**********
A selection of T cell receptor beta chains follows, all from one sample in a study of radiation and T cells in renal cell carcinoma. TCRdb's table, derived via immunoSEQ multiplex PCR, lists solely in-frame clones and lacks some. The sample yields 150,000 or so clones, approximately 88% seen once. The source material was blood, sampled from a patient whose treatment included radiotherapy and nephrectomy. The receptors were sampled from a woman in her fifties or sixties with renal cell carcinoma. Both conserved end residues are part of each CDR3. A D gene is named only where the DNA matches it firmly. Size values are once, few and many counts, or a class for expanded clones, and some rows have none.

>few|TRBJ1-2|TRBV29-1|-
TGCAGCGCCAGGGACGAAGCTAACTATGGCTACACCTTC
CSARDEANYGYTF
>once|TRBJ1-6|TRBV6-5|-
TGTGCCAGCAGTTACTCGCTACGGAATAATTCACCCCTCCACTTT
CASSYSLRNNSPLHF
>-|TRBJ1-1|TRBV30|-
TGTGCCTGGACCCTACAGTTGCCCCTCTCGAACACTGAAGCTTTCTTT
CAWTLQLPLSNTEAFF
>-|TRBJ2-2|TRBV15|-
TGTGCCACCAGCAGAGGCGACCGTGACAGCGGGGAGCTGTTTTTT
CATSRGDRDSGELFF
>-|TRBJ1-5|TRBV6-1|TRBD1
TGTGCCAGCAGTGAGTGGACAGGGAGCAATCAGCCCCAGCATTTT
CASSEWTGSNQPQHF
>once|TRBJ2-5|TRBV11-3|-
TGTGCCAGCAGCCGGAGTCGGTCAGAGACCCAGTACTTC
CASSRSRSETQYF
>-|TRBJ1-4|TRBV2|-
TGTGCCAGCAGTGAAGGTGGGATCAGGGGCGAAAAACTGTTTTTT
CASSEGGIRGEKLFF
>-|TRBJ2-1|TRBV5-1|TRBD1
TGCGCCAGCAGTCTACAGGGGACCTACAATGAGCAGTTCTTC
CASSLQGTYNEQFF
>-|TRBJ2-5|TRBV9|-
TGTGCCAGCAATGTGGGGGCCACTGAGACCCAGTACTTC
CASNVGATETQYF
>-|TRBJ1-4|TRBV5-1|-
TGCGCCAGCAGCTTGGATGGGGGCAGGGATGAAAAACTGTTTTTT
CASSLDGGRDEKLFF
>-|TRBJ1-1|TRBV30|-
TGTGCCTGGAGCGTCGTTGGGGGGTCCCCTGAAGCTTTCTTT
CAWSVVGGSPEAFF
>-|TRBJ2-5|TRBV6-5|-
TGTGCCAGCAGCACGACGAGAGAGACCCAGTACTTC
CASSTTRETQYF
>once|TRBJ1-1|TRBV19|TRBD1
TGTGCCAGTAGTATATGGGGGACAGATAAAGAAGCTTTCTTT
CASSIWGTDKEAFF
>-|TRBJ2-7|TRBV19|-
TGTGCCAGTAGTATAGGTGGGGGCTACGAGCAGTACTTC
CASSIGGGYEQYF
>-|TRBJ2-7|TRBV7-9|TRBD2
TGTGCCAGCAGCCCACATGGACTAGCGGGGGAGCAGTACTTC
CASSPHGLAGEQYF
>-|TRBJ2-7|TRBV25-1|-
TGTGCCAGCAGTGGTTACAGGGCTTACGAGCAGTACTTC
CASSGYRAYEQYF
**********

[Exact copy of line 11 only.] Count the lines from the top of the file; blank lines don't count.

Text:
>-|TRBJ2-2|TRBV15|-